Soakaways are a means by which surface water (roof/rainwater) can be discharged into the ground. These have a range of benefits, in that they deal with surface water where there is no access to mains drains, they place a lesser demand on those systems if they are present, and they can provide a saving on your utility bills versus discharge into a mains system. They are commonly employed within new-build developments and we often see them.
The design of soakaways is a science in itself and should be undertaken by a suitably qualified Civil Engineer. It is not the design of soakaways that I want to comment upon, but their use in association with basement waterproofing systems, and implications upon the waterproofing where soakaways do not function as intended.
There is a good page of information on soakaway design/consideration here (Wilsham Civil Engineers); they also comment on soak-away failure where these are either incorrectly designed OR even in some cases where they are correctly designed. The recommendation is that informed risk based design decisions should be made by experienced designers – good advice!
Because I’m often asked to deal with problem basements, you can imagine that I’m seeing those issues where reliance has been placed on soakaways, but they have not performed, causing issues as a result.
For example, this was a case where an external adhesive bitumen sheet membrane had been employed to protect a reinforced masonry retaining wall/reinforced concrete raft structure, with land drains included with a view to de-watering the ground so that water pressure would be prevented/minimised.
They had to retrofit an escape-well at the request of Building Control, meaning that the existing tanking had to be cut and spliced to, which didn’t help; however the site was dense clay and the land drains linked into a soak-away.
The basement space suffered water penetration in association with heavy and prolonged rainfall, and the consensus we reached was that the soak-away was reaching capacity, with this causing water to surcharge up the land drains to pressure upon and penetrate past the external tanking system. This because it was only an intermittent issue with very heavy rainfall.
The other item of interest, which is typical in these scenarios is that rainwater collected by the substantial roof area, discharged into gullies draining into the soak-away. In essence the design was such that when the soak-away did not function, the roof acts as a mechanism to collect water, which was then channeled directly to the ground around the basement, this being exactly what we don’t want, and especially undesirable with a tanking system which is unlikely to be perfect / free of defects and therefore reliant on effective land drainage.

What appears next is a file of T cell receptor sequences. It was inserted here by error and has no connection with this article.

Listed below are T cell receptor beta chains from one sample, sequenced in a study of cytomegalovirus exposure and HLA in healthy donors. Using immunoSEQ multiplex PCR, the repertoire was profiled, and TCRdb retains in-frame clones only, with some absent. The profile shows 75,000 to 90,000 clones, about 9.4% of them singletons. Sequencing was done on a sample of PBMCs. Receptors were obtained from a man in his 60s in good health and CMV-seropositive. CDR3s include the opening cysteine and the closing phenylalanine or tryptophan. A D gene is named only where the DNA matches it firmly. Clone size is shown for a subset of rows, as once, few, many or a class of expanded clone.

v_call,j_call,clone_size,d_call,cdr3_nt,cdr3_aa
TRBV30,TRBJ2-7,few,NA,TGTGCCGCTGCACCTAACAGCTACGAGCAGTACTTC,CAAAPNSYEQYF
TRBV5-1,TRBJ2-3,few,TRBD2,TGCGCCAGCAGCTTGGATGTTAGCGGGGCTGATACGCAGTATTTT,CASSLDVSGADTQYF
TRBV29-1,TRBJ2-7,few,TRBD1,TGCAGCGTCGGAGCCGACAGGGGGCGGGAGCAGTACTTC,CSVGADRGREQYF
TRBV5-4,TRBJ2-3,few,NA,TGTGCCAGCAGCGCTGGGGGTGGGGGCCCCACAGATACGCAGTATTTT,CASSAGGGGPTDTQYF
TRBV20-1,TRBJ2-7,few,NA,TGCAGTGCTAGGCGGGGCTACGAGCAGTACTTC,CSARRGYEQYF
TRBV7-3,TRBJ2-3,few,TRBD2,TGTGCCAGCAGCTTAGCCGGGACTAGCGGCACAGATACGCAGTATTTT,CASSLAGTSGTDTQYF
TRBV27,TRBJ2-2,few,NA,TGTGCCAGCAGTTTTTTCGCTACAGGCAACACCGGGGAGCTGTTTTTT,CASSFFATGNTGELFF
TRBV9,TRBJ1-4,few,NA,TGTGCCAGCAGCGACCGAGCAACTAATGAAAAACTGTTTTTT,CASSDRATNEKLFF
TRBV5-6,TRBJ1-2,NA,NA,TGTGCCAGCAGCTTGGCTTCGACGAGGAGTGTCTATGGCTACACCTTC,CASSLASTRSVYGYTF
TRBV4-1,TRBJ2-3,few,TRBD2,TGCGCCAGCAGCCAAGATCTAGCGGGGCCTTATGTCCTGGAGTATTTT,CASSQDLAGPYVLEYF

The main part of the solution was to to install internal cavity drainage waterproofing, but we also installed a single mains powered pump in the soak-away (accessible concrete ring chamber) which would activate just below the land drain inlet level and pump to daylight Therefore if the soak-away did start to fill, at least there was a degree of mitigation – note that the internal cavity drainage provided the primary protection.
This next example is a bit of a silly design but not necessarily unheard of.
The properties were basement apartments, in a clay site, where the form of waterproofing was internal cavity drainage. This method is entirely reliant on the continuous removal of water, in that water must be removed via a drainage channel system, so that it does not build-up/stand and pressure on the cavity drainage membranes installed above the channels – if water does not pressure it will not ever come past them, so reliable drainage equates to a dry space.
In this case the internal drainage channel system discharged to external soakaways in clay.
The implication of this design is that there was a direct route for water outside of the basement, into the basement. Whether the soakaways functioned or not, an open penetration through a basement structure is never a good thing. Residents were getting out of bed in a morning and into several inches of groundwater, imagine that! Obviously not good:
When I worked for Basement Systems over in Connecticut USA briefly post-university, one of the sayings over there was that ‘stupidity in construction is digging a hole in the ground and expecting it not to fill with water’. Obviously there is a bit more to it than that, however whoever designed the system in question, probably would have benefited from such advice!
Sites do not necessarily need to be clay either, there is an example in this post of issues with a tanked basement in a limestone site, and while I don’t categorically know if the land drains in that case relied on soak-aways, they certainly assumed incorrectly that the ground would accept water and prevent pressure in the process. Most people/deigners would assume imestone to be very well drained because of the fractured structure of this rock, but as per BS8102 you should always assume pressure.
There are examples where you know a soakaway isn’t going to cause an issue, such as sloping sites where the top of the soak-away is below the invert level of your land drainage, but apart from this and in summary, where habitable space is concerned and the consequences of failure are typically dire, I wouldn’t make use of any system which is totally reliant on drainage, where that drainage subsequently links to soakaways.
Having said that, I wouldn’t design systems for habitable space that are 100% reliant on land drains irrespective of where they drain to. Call me paranoid but this is after 10+ years of dealing with tanking systems where pressure came to bear (therefore ineffective land drainage) with the result being penetration.
There are better ways !